Navadisha 2016 opening performanceby Vidya Patel
and Connor Scott
Navadisha 2016 keynote speakers:
Akram Khan, Shobana Jeyasingh and Mavin Khoo
Felicitating Naseem Khan
Navadisha 2016 felicitating
Pratap Pawar, Pushkala Gopal and Nahid Siddiqui
A trailblazing conference held from Friday 20 – Sunday 22 May 2016 at mac Birmingham
The UK hosted a high-profile event dedicated to British Asian dance in May 2016, as one of the largest gatherings of artists, organisations, pundits, policymakers, funders and fans of dance from around the world gathered under one roof to be a part of Navadisha 2016.
Produced by New Dimensions Arts Management in partnership with Sampad, Navadisha 2016 (meaning ‘new directions’ in Sanskrit) posed crucial questions designed to stimulate, steer and secure the future of British Asian dance as part of the UK’s ever growing dance landscape.
It also celebrated many of the breakthrough achievements and exciting developments in and around the sector during the fifteen years since Sampad’ seminal conference Navadisha 2000, which helped to blaze a trail for a new generation of dancers and practitioners, sparking pivotal insights and actions across a variety of fronts, from artistic to organisational and political to structural.
The event coincided with the 40th anniversary of Naseem Khan’s ground-breaking report ‘The Arts Britain Ignores,’ touching on the milestone to fire up fresh debates about the state and status of British Asian dance in the UK’s cultural cosmos, including the changing nature of its dance audiences.
The three day programme covered a range of topics – from artist development to international collaboration and contemporary factors that are shaping South Asian dance creation & distribution. It also helped to highlight models of excellence & innovation and explore new ways of working.
Delegates benefited from insights into the policy positions and thinking of strategic organisations that will influence the direction for South Asian dance over the next decade, including Arts Council England, National Dance Agencies and Indian Council for Cultural Relations (ICCR).
Alongside a stellar list of industry leaders who shared their knowledge and wisdom through panel discussions and debates, the event featured showcases, performances, a market place for pitching opportunities to potential promoters and investors and networking opportunities.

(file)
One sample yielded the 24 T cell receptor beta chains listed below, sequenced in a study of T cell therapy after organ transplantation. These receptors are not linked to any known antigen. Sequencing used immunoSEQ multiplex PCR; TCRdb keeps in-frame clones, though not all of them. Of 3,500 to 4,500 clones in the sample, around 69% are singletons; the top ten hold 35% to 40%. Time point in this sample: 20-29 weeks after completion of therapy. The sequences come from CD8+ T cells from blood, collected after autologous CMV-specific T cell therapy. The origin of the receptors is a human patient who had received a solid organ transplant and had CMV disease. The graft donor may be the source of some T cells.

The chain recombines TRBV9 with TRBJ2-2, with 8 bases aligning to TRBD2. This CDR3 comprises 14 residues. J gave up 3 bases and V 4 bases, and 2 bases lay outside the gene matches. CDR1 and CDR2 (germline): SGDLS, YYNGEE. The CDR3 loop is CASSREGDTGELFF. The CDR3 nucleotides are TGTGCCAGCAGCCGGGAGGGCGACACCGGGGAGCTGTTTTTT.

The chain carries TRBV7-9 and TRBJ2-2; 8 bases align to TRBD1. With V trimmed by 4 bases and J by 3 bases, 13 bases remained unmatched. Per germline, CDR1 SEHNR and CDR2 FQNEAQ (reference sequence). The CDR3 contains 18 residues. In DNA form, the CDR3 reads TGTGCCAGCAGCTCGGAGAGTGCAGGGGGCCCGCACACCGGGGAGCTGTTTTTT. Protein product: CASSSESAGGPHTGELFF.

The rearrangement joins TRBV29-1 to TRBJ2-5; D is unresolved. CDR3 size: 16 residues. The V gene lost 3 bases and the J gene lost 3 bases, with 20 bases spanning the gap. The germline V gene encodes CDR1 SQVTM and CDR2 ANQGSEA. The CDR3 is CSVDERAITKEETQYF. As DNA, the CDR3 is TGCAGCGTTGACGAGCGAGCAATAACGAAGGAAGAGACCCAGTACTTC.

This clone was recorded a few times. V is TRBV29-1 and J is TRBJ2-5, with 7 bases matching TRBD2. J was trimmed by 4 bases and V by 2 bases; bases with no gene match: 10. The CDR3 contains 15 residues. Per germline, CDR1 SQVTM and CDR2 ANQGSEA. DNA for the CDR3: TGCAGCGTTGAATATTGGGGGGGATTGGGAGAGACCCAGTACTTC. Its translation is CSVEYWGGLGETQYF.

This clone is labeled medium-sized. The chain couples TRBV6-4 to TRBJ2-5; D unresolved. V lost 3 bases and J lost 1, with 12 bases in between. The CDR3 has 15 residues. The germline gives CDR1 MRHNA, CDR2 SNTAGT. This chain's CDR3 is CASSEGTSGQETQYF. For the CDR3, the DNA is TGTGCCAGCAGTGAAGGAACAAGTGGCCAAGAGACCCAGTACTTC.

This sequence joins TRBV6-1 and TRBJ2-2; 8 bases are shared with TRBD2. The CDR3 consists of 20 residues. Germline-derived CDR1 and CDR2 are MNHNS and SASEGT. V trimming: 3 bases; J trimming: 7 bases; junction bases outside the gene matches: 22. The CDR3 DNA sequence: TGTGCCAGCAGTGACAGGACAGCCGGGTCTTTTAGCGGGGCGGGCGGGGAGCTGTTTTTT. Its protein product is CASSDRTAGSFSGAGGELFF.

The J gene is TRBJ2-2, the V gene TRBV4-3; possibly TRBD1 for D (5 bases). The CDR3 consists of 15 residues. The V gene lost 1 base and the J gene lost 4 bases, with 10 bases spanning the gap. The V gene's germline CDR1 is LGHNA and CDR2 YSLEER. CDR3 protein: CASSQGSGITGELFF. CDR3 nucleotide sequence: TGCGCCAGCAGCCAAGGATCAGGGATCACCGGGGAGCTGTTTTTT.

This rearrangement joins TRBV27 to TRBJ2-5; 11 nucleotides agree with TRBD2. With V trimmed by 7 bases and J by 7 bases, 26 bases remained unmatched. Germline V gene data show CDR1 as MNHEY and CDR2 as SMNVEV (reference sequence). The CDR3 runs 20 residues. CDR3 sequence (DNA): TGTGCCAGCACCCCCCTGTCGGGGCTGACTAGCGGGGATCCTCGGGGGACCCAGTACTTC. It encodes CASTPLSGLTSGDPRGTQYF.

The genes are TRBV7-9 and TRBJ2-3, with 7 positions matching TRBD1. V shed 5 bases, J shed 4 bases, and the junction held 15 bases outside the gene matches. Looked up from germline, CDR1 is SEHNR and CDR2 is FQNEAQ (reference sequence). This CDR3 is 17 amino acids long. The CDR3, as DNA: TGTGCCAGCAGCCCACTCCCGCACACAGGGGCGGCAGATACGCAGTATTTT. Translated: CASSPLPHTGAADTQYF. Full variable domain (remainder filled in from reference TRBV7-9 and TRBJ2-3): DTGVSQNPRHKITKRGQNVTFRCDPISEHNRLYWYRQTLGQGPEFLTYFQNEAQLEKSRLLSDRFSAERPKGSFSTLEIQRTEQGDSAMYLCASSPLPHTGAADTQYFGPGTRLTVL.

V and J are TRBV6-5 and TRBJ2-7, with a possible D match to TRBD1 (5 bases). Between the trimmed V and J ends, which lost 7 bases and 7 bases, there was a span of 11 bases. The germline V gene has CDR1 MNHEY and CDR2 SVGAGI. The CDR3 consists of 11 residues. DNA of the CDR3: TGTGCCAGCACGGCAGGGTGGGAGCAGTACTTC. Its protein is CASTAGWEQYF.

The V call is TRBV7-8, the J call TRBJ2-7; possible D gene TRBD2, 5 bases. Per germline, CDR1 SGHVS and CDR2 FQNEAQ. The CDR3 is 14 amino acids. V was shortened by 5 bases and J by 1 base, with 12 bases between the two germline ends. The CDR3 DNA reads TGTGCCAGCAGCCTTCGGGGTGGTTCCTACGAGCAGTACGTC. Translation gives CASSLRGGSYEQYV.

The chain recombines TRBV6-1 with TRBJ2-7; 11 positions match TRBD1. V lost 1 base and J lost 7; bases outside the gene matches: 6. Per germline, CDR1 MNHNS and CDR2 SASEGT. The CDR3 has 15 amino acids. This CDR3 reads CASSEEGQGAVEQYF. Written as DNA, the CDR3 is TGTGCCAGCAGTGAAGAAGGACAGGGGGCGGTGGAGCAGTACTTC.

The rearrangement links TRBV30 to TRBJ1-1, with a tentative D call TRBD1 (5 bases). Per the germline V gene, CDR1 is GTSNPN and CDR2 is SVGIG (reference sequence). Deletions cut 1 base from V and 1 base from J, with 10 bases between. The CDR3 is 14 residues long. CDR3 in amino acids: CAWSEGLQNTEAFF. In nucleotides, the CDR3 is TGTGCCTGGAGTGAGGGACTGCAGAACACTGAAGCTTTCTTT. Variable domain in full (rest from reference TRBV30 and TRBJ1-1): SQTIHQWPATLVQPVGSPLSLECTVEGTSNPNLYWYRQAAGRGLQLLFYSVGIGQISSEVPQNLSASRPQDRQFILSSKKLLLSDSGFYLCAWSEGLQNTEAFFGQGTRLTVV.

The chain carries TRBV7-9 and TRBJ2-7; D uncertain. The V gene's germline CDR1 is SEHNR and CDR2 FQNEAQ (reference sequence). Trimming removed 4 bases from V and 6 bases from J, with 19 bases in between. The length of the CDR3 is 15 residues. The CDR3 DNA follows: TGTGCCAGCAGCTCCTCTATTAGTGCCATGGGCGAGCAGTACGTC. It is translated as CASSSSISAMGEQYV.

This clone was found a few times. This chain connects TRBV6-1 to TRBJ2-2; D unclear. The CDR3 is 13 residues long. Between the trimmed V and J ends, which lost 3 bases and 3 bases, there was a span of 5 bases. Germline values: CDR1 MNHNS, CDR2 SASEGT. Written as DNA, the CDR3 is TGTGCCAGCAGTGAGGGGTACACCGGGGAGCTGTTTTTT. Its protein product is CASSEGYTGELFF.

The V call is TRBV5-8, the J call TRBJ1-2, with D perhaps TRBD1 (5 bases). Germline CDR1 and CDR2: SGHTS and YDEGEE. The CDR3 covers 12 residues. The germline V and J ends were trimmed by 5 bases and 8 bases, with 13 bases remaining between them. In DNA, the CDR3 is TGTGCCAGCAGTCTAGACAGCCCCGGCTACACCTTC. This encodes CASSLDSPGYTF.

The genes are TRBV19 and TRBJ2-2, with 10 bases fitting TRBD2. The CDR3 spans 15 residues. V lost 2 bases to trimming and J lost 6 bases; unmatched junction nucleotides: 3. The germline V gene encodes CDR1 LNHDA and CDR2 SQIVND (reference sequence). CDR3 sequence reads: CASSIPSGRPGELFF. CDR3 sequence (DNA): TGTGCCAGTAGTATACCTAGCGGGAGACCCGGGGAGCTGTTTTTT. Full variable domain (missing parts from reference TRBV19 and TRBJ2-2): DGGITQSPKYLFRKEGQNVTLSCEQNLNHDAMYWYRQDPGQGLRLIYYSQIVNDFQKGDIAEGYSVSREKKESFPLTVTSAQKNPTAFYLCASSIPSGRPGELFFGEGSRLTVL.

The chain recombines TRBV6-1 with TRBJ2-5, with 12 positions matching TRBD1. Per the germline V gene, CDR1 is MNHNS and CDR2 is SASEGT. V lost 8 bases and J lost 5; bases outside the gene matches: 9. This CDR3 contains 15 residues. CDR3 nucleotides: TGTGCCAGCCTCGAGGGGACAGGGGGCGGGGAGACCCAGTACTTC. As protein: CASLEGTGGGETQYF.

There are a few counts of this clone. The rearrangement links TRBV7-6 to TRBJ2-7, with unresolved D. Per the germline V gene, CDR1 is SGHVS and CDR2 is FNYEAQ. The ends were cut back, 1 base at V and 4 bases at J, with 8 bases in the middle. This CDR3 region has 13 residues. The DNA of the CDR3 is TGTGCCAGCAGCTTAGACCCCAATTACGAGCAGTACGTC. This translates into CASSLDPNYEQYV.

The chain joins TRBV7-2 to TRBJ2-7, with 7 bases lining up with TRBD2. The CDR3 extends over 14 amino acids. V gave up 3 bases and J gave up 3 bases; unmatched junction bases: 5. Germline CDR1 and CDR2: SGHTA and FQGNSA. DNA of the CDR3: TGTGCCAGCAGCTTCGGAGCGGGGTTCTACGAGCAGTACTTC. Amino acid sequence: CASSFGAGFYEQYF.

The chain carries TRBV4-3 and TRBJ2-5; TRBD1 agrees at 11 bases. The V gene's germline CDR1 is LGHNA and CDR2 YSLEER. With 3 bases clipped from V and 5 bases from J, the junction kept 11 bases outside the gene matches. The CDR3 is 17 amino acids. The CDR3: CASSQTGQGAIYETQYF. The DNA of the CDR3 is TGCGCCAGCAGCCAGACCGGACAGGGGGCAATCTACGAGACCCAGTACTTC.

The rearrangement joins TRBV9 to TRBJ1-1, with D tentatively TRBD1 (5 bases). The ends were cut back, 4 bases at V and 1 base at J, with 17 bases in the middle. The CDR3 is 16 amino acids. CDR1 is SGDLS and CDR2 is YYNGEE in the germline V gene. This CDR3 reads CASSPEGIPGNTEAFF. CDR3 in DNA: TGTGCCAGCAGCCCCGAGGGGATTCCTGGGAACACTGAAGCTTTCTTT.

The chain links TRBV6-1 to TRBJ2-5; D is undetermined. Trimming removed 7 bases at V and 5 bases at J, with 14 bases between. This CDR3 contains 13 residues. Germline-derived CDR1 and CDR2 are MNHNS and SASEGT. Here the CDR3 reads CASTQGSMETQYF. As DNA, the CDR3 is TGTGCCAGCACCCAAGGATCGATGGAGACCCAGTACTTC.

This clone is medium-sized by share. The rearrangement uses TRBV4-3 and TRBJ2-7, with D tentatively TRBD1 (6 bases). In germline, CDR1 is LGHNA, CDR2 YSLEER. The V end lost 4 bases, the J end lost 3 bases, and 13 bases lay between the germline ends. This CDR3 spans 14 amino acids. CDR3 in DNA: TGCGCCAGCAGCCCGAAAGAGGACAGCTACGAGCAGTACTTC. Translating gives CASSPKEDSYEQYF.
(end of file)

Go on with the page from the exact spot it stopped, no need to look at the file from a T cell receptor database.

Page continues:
Navadisha 2016 attracted 224 national and international participants who attended the conference as speakers, presenters and delegates: 204 came from the UK including 6 from Scotland and 1 from Northern Ireland and 20 international attendees 4 from India, 4 from Canada, 2 each from USA, Hong Kong and South Africa and 1 each from Belgium, Switzerland, Germany, Spain, Dubai and Singapore.
The keynote speakers were Akram Khan MBE, Shobana Jeyasingh MBE and Mavin Khoo – all internationally-acclaimed performers/choreographers and instigators of brilliant new dynamics in British dance.
The conference also celebrated Naseem Khan for her historic contribution to the UK cultural agenda and policy, while honouring dance gurus Pratap Pawar, Nahid Siddiqui and Pushkala Gopal, who have inspired and influenced generations of students, dancers and teachers and helped to shape the story of British Asian dance.
As an additional bonus, as part of its association with Navadisha 2016, International Dance Festival Birmingham (IDFB 2016) programmed a special weekend of South Asian dance by international artists.
The three day conference took place from Friday 20 – Sunday 22 May 2016 at mac Birmingham. In the run up to the conference, there was a special event London’s Nehru Centre on 17 May offering an overview of the diversity, relevance and exciting new developments in British Asian dance. The preview featured performances of Bharatanatyam, Kathak and contemporary work by rising artists and established performers along with Q&A with some of the speakers at the main conference.
Navadisha 2016 culminated with a celebratory finale show, Navadisha Celebrates, featuring many of the distinctive South Asian dance styles highlighted during the conference, including rarely seen forms such Mohiniyattam and Odissi as well as high-energy Bollywood.